On Thursday, Sen. Amy Klobuchar (D-Minn.) took to Twitter with a warning for the residents in her state. She tweeted, "Because of LAST MINUTE ruling, Minnesota DO NOT put ballots in mail any more.

Klobuchar added, "In the middle of a pandemic, the Republican Party is doing everything to make it hard for you to vote. Stand up for YOUR rights: Vote in-person or take mail-in ballot directly to ballot box."

It is now recommended that Minnesota voters mail-in ballots in-person by 8:00p.m. on Tuesday, November 3, 2020. All ballots received after that time will be separated.

economy

Economists warn against deceptive White House spin on new GDP figures: 'Don't be fooled'

With the federal Bureau of Economic Analysis set to release third-quarter economic growth estimates Thursday that are expected to show a historic surge in GDP following the worst contraction on record in the previous quarter, experts and Democratic lawmakers are sounding the alarm about President Donald Trump's election-minded efforts to portray the deceptive numbers as proof that the economy is roaring back under his leadership.

Even though the numbers have not yet officially been released, the Trump reelection campaign is already running Facebook ads touting the "fastest GDP growth in history" and celebrating the "Great American Comeback" that the figures supposedly show.

"The economic calamity threatening American households is largely self-inflicted, and will get even more dire unless Congress takes bipartisan action soon."
—Rep. Don Beyer

But several economists and analysts have warned in recent days that the new BEA statistics will likely paint a highly misleading picture of the economy, which remains mired in deep recession as the coronavirus continues to spread and Congress fails to approve additional relief spending, leaving tens of millions of jobless and hungry Americans without desperately needed assistance.

The BEA is expected to peg third-quarter GDP growth at over 30% at an annualized rate—a figure that would be staggering if it didn't come on the heels of the worst GDP drop in U.S. history in the second quarter.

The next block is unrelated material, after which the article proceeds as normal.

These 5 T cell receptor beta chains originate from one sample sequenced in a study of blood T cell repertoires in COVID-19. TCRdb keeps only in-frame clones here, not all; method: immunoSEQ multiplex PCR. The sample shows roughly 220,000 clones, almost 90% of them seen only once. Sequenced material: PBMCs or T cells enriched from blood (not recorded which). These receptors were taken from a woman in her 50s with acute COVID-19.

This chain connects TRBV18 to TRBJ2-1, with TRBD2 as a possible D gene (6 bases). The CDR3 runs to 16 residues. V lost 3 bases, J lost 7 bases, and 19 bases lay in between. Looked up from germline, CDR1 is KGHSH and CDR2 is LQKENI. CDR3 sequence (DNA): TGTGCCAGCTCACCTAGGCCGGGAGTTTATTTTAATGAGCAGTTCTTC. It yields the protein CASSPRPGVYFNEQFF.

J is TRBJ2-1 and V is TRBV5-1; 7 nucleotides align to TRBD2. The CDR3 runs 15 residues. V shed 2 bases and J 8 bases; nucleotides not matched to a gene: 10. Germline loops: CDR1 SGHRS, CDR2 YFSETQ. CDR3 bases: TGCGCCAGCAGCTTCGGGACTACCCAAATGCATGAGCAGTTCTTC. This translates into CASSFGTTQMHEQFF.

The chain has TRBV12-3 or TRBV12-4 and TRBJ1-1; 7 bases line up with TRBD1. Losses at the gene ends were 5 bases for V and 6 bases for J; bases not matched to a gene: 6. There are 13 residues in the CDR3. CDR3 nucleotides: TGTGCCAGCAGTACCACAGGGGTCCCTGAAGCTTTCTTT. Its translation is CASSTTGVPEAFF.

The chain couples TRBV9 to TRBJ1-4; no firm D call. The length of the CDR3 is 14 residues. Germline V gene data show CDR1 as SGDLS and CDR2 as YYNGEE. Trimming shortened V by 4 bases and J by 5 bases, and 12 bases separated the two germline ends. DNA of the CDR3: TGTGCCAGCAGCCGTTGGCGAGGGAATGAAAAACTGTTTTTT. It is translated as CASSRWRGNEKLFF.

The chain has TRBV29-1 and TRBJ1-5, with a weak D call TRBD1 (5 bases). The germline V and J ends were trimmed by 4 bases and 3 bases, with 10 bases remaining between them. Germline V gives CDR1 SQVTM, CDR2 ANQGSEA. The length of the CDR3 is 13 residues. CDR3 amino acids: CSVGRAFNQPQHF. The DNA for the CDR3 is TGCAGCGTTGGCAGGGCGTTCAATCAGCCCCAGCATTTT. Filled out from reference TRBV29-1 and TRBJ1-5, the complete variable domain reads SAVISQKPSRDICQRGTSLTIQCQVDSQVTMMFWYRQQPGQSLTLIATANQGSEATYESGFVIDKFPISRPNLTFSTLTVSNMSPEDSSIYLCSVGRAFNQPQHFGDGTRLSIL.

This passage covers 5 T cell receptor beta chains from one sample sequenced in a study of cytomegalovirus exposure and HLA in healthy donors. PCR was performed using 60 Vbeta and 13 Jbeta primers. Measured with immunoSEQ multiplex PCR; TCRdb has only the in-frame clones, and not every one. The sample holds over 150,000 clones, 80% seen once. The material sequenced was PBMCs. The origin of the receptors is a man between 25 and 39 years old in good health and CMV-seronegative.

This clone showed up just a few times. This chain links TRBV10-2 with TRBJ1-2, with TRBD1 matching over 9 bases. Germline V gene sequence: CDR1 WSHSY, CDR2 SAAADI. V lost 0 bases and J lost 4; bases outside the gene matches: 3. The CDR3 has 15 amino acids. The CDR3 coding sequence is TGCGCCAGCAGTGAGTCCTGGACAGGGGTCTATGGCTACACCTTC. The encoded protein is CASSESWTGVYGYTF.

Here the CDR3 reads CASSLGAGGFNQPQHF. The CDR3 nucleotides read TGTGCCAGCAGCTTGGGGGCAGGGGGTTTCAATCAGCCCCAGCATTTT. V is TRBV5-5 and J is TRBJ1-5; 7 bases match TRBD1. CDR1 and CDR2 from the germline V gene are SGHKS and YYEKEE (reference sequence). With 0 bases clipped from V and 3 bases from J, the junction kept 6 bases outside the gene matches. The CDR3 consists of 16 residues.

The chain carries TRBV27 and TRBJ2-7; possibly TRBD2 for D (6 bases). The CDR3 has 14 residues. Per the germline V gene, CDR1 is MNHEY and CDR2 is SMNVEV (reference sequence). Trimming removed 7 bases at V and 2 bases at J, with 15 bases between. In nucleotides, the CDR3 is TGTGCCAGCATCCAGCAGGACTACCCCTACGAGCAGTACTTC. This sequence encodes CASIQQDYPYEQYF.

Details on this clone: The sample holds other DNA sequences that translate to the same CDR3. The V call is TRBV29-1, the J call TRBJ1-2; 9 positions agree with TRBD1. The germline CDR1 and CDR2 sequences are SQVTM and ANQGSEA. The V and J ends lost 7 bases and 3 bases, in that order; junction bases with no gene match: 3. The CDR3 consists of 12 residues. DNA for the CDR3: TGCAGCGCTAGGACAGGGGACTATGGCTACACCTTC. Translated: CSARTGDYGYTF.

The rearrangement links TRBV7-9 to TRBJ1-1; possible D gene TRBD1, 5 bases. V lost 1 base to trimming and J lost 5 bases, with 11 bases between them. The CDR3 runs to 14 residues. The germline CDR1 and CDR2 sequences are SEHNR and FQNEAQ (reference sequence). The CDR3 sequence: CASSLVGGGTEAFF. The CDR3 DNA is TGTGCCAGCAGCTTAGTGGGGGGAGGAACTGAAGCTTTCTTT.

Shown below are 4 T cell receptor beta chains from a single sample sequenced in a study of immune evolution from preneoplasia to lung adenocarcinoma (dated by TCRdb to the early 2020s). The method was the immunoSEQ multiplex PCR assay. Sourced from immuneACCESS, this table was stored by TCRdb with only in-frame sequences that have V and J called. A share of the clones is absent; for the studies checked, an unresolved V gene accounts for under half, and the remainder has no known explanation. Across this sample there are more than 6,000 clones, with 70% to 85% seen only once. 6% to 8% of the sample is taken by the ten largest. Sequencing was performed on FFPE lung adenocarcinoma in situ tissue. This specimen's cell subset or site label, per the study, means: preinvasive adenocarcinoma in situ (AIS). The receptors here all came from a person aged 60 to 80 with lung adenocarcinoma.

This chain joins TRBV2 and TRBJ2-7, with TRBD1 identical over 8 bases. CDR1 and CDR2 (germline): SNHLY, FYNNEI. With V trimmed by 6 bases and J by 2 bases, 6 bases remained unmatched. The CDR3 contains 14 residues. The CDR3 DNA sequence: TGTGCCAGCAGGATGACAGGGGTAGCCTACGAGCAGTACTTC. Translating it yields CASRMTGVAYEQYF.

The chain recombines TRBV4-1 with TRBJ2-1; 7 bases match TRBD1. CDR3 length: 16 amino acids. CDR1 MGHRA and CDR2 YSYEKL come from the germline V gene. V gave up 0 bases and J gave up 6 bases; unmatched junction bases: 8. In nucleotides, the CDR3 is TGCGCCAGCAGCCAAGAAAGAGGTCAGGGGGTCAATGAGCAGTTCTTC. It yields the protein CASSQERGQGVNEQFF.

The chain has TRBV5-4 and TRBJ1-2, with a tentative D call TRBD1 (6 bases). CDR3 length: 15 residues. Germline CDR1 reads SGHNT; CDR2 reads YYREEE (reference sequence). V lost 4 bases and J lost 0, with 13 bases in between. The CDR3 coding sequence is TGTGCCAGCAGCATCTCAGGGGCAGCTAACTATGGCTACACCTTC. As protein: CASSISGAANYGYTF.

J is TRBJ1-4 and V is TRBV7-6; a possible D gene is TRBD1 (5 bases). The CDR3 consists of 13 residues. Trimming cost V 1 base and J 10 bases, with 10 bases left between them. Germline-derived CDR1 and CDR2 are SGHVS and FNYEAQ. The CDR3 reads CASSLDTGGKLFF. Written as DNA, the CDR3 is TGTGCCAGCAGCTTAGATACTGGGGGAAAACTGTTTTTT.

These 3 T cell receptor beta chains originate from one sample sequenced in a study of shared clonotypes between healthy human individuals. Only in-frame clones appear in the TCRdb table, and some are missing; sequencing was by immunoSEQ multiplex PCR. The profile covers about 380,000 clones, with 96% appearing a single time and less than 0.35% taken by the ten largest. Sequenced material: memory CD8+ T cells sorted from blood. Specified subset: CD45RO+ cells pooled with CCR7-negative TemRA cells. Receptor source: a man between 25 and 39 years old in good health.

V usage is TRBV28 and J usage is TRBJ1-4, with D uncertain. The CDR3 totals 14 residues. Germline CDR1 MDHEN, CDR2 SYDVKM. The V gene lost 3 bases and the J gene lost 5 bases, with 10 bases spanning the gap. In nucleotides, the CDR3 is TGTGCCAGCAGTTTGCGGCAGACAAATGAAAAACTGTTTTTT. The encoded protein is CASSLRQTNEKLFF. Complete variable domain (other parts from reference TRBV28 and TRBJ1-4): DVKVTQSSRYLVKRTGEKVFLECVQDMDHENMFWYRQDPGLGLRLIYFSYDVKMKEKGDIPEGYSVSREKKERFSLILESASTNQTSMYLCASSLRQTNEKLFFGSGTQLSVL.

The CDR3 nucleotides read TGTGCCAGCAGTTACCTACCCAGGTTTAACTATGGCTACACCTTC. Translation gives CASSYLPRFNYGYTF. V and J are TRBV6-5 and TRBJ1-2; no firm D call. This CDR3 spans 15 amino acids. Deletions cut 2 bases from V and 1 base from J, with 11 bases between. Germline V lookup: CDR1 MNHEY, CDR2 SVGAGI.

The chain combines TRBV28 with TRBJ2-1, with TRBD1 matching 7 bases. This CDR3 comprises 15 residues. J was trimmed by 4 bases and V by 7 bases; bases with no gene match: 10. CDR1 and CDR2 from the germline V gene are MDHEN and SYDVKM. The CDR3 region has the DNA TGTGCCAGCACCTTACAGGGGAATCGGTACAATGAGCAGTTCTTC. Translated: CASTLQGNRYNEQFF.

"Some basic math and data can help pierce through the mirage," economist and Brookings Institute fellow Jay Shambaugh wrote in a blog post Monday. "One reason 30 percent growth doesn't mean the economy is healed stems from how percentage changes work when going down and then up. If you own a stock priced at $100 and it drops 30 percent, it is now worth $70. If it gains back 30 percent, it is then worth $91 (the gain is just $21 because 30 percent of 70 is 21)."

"In the same manner," Shambaugh continued, "the large drop in output in the second quarter followed by similar sized increases in the third quarter will still leave a large hole."


Dean Baker, senior economist at the Center for Economic and Policy Research, noted Tuesday that "the economy would have to grow at a 53.3 percent annual rate in the third quarter to make up the ground lost in the first and second quarters."

Given that the BEA figures are likely to be among the last major economic indicators released ahead of the November 3 election, the Trump campaign has rushed to seize upon the numbers and the president is all but certain to hail them upon their release Thursday morning.

"Trump will claim credit. Don't be fooled," tweeted economist Robert Reich. "It follows one of sharpest drops in history. And the growth hasn't lasted. Latest indicators show big loss of momentum."

In a brief report (pdf) released Wednesday ahead of the new BEA statistics, Democrats on the Joint Economic Committee said Thursday's numbers "will not fully reflect the worsening public health crisis."

"Instead, on the surface, it will appear to suggest a dramatic economic turnaround," the committee says. "However, even record-breaking third quarter real GDP growth of 30%-35% will leave the U.S. economy substantially smaller than when the year began."


The Trump campaign's touting of the GDP figures as evidence of a booming economic recovery also ignores the deteriorating material circumstances of countless Americans as millions remain unemployed and struggle to afford food, rent, and other basic expenses.

Shortly after confirming Amy Coney Barrett to the Supreme Court late Monday, Majority Leader Mitch McConnell (R-Ky.) adjourned the Senate for recess until November 9, effectively killing the chances of a coronavirus relief package ahead of Election Day.

Rep. Don Beyer (D-Va.), vice chair of the Joint Economic Committee, said in a statement Wednesday that "Republicans' failure to reauthorize unemployment supports is a catastrophic mistake that threatens to engulf the personal finances of millions of families."